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A flood of emotional support animals is prompting Michigan legislation

Lansing – University of Michigan housing officials and off-campus landlords are concerned about fraudulent letters of authorization for emotional support animals.

The bill, sponsored by Rep. Sarah Cambensi, D-Marquette, would penalize people who sell certificates online and protect homeowners from fraudulent claims. Known as the Emotional Support Animal Act, it passed the Michigan House in a 108-0 vote in late September.

Emotional support animals are animals that qualify under the US Fair Housing Act as a reasonable and necessary accommodation for a person with a disability to use and enjoy the residential property.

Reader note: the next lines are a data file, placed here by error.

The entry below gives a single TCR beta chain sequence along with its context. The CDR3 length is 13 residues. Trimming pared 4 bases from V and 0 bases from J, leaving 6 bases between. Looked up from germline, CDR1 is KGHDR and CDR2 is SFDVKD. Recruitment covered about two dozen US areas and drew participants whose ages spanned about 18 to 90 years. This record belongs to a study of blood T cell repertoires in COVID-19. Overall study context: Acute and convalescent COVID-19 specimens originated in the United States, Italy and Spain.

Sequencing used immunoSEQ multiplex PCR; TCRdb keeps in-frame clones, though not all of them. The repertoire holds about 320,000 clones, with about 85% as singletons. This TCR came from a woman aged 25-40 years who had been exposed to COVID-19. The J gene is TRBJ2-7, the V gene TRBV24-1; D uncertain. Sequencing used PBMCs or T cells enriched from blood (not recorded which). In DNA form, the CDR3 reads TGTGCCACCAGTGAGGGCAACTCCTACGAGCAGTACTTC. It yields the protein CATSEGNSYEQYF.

To have it on campus or in a rental property, people need documentation from a health care provider explaining the need for it, said Karlen Lehman, director of the University-based Michigan Property Managers Association. But the number of people getting fake IDs online has increased, he said.

“Now anyone can go online and fill out a survey to get a certificate,” Lehman said. “Even if a person has never seen a doctor or a therapist, they can enter their email address and a certificate will appear in their inbox very soon. , spend up to $200.”

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